Speaking of things that shake out easily, a few Lego bricks are just the thing for a quick creation on the go.  Nanoblocks fit well, Micro Machines, too.

Here's a few more ideas!   
I haven't tested them, but you can!
  • Make your own "Pedialyte" pops.  Coconut water is an excellent (and more tasty) electrolyte replenisher!
  • Try these for pureed baby foods or toddler snacks like Cheerios.
  • Going camping? Fill one with ketchup, one with mayo, and one with mustard.
  • Maybe a small First-Aid Kit, a couple of Band-aids and a tube of Neosporin.
  • What about filling one with mouthwash for weekend trips?
And Now, A Give Away!!
Have some ideas for these lovely little bags?  Wanna get some for free?  Well, you, my friend are in the right place!  WizCo is allowing me to give three lucky people a free 12-pack of Zipzicle pouches!  Leave me a comment here or on my facebook page with your favorite ice-pop flavor or a new idea for the bags and you'll be entered to win!  Contest ends on Friday so chime in!

Monday, June 23, 2014

Flowers for Breakfast...

Marigold, Thimbleberry, Thyme, Salsify, Borage, Pea, Lavender, Dandelion, Nasturtium, Blackberry, Pak Choi

Flowers are an unusual and underused way to brighten and beautify your plate.  Seeing the sad, wilting, expensive box of organic flowers in my grocery store every week never inspired me to try edible flowers.  Last year, I grew some nasturtiums as a pest control measure in my garden and was surprised at how delicious they were!  One of my favorite early Summer drinks is lavender lemonade, so much so that I bought the lavender we have just so I can make it once a year.  This year, I bought some new veggies because I'm always trying new things and found I love borage and since my pak choi came up and went directly to seed, we have been eating the blossoms.  Last night, while inspecting my squash for potential blossoms, it occurred to me how many edibles I had blooming right now.  So here I am sharing them with you!  This is by no means an exhaustive list of all edible plants.  It's more like a snapshot of my garden in the middle of June.  If you are equally uninspired by your grocery store, may I suggest planting a flower garden?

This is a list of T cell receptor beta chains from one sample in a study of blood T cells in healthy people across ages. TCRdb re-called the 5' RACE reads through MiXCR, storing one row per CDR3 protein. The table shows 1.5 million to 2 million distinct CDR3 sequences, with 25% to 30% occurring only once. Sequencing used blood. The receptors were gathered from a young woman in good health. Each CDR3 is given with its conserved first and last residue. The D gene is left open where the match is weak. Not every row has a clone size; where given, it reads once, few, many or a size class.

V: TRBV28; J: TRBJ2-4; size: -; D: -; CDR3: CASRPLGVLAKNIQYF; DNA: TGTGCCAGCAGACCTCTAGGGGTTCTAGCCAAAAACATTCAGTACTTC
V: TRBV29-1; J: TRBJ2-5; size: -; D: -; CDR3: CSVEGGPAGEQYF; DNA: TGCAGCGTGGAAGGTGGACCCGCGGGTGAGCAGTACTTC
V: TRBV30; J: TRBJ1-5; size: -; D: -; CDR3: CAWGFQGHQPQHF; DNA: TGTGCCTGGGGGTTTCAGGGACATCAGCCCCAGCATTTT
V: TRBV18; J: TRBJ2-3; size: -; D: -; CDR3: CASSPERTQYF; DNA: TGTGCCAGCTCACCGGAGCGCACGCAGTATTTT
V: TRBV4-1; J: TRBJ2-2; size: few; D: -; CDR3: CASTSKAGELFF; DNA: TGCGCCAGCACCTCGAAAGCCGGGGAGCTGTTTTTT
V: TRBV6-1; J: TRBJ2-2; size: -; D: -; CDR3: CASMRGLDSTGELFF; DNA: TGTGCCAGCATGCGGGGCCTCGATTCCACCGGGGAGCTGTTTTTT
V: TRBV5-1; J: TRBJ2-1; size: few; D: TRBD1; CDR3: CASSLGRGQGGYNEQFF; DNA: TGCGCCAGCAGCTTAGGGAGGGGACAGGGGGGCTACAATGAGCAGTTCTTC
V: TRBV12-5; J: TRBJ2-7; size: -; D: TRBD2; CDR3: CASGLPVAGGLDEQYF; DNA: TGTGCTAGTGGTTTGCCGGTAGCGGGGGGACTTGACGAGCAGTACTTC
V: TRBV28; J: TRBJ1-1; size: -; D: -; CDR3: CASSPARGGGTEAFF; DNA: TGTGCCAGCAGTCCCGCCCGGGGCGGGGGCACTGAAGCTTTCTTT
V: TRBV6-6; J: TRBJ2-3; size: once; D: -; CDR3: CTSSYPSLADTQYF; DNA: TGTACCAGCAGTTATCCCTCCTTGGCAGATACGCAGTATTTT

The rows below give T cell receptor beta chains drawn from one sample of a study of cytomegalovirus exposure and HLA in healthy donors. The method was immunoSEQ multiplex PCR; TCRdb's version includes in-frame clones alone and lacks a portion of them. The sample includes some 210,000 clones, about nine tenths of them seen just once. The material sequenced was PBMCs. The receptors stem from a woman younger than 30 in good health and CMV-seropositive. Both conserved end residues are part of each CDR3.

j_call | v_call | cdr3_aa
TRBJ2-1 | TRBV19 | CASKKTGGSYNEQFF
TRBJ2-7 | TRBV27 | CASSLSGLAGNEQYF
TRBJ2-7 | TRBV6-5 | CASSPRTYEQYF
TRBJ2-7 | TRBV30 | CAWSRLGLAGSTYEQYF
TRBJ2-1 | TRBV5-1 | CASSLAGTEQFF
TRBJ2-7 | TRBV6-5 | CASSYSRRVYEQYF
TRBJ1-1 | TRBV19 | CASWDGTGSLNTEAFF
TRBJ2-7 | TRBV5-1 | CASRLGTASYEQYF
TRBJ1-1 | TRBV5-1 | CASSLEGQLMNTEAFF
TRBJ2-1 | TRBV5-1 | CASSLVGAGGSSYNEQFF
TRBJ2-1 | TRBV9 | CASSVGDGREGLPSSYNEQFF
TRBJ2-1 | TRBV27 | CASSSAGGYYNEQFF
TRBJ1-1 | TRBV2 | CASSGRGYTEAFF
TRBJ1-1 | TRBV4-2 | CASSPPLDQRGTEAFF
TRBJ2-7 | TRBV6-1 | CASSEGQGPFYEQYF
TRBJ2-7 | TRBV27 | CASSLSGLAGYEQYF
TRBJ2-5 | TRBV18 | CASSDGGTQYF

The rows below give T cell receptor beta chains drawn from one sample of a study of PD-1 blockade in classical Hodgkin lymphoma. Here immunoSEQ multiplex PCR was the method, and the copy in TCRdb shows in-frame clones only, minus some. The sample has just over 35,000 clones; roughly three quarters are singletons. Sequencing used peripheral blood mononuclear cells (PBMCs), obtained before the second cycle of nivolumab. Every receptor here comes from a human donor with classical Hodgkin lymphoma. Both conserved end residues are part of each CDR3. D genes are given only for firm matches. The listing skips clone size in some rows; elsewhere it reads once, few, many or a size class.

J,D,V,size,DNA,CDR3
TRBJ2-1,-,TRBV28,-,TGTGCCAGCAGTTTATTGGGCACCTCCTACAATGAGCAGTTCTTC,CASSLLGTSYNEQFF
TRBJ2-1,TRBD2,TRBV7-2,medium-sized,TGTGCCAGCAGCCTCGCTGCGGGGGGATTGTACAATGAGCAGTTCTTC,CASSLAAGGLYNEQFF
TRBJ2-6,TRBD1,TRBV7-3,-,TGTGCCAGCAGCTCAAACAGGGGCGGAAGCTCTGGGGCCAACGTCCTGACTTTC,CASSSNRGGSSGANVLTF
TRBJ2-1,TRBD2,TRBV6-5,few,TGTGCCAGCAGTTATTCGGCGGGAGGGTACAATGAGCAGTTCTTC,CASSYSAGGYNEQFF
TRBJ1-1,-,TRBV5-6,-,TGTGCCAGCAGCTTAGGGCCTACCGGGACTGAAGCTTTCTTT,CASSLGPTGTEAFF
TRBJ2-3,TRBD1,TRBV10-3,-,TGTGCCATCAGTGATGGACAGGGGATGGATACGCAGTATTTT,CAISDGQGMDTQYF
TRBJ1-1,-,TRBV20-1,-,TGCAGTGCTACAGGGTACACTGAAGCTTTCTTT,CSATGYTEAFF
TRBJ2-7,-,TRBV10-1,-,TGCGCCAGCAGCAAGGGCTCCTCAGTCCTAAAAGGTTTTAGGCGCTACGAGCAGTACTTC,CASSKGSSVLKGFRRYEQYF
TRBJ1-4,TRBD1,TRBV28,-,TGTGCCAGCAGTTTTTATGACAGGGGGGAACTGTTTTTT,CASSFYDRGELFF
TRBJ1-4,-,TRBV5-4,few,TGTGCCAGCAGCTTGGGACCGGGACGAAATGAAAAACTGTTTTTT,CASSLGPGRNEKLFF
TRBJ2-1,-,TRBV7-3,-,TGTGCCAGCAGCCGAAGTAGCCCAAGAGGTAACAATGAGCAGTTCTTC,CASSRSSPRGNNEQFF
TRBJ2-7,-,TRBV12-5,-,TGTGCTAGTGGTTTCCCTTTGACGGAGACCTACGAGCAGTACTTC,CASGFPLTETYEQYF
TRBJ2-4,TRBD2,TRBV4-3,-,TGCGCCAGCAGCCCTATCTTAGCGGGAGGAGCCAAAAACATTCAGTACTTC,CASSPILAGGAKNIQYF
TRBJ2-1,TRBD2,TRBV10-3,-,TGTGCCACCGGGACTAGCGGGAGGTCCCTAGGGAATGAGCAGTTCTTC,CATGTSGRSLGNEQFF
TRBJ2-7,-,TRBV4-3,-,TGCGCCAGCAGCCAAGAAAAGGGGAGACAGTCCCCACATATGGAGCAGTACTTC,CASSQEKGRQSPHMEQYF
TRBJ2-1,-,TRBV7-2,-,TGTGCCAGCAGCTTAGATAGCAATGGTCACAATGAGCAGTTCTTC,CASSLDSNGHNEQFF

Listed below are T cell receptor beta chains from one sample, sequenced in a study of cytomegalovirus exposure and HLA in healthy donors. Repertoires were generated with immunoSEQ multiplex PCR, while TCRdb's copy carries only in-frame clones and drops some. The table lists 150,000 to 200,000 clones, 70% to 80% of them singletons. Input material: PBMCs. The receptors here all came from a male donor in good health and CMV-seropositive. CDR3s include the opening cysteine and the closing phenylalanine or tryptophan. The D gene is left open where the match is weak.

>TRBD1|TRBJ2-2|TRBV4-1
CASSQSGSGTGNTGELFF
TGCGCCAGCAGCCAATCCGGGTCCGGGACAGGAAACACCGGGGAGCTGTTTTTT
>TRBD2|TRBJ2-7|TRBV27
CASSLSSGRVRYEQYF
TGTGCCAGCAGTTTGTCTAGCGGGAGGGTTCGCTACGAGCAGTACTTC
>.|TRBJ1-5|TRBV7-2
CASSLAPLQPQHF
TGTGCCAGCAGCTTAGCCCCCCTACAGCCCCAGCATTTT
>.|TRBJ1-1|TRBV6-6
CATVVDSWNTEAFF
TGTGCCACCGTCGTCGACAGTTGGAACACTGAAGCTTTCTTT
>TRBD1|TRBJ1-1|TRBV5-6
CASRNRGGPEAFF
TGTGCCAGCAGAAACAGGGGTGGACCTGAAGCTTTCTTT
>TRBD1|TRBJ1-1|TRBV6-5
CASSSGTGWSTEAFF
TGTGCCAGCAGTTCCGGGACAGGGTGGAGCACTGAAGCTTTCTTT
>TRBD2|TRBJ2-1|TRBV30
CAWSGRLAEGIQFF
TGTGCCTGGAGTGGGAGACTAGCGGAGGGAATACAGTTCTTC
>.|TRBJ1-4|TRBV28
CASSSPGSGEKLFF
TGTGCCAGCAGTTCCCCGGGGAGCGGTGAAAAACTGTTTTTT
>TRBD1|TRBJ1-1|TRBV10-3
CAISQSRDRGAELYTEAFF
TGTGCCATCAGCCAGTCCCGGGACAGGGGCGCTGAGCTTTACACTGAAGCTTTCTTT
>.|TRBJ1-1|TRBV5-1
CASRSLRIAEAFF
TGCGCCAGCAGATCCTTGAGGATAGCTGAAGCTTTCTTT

Crackers on the Couch: Edible Flowers, Maridold






Marigolds have a bitter taste at first that mellows out into a floral aftertaste.

Uses: Salads, garnishes, jelly
Crackers on the Couch: Edible Flowers, Thyme Blossoms




Thyme: First taste is like a slightly sweet thyme, which is followed by a little herbal burn (similar to fresh oregano), finishes as a straight thyme flavor.

Uses: Salads, smoothies, soups, garnish for chicken

Crackers on the Couch: Edible Flowers, Salsify Flowers